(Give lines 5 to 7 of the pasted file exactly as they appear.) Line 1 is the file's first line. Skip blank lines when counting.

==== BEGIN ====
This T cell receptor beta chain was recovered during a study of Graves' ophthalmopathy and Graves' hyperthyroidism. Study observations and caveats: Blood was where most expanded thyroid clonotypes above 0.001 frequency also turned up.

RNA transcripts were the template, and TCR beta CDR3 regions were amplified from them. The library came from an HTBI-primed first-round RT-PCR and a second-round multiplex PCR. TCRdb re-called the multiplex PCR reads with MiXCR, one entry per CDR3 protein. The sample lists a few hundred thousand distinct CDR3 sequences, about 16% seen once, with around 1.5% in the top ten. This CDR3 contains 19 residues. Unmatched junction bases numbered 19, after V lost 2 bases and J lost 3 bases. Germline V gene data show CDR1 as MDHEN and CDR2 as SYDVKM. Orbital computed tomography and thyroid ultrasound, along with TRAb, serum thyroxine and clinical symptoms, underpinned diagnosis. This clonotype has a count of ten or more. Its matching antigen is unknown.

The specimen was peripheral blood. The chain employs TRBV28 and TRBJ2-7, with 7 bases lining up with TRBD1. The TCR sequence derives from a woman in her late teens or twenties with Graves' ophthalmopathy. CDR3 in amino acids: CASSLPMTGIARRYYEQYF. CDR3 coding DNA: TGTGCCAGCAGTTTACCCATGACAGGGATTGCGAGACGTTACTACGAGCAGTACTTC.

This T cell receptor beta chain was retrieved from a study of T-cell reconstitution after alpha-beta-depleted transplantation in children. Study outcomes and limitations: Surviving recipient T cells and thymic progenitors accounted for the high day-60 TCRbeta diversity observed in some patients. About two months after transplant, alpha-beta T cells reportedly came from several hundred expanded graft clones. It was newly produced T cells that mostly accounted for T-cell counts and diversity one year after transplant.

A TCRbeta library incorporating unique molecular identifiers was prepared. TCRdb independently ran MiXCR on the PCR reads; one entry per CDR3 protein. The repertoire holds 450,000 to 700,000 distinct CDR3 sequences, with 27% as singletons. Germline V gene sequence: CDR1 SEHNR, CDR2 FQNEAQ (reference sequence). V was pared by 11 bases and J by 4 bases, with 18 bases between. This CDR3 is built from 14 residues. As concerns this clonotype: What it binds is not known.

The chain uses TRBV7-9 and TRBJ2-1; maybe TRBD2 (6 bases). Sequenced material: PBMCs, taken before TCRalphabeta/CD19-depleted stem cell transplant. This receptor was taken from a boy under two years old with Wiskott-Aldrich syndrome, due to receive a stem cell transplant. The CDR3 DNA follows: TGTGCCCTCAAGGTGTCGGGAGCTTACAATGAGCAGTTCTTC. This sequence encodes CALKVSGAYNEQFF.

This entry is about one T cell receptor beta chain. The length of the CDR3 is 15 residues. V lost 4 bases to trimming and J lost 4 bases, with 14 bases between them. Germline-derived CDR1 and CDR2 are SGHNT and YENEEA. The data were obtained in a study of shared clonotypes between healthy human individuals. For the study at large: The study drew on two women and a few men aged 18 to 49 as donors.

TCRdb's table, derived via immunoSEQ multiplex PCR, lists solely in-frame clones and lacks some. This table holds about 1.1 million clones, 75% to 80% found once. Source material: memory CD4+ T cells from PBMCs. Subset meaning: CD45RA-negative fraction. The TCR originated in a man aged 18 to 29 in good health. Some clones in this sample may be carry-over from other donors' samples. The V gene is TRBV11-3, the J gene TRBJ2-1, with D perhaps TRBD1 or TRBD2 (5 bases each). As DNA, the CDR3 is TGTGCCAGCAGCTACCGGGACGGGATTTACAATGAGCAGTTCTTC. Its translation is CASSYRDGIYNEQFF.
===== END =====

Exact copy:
A TCRbeta library incorporating unique molecular identifiers was prepared. TCRdb independently ran MiXCR on the PCR reads; one entry per CDR3 protein. The repertoire holds 450,000 to 700,000 distinct CDR3 sequences, with 27% as singletons. Germline V gene sequence: CDR1 SEHNR, CDR2 FQNEAQ (reference sequence). V was pared by 11 bases and J by 4 bases, with 18 bases between. This CDR3 is built from 14 residues. As concerns this clonotype: What it binds is not known.

The chain uses TRBV7-9 and TRBJ2-1; maybe TRBD2 (6 bases). Sequenced material: PBMCs, taken before TCRalphabeta/CD19-depleted stem cell transplant. This receptor was taken from a boy under two years old with Wiskott-Aldrich syndrome, due to receive a stem cell transplant. The CDR3 DNA follows: TGTGCCCTCAAGGTGTCGGGAGCTTACAATGAGCAGTTCTTC. This sequence encodes CALKVSGAYNEQFF.

This entry is about one T cell receptor beta chain. The length of the CDR3 is 15 residues. V lost 4 bases to trimming and J lost 4 bases, with 14 bases between them. Germline-derived CDR1 and CDR2 are SGHNT and YENEEA. The data were obtained in a study of shared clonotypes between healthy human individuals. For the study at large: The study drew on two women and a few men aged 18 to 49 as donors.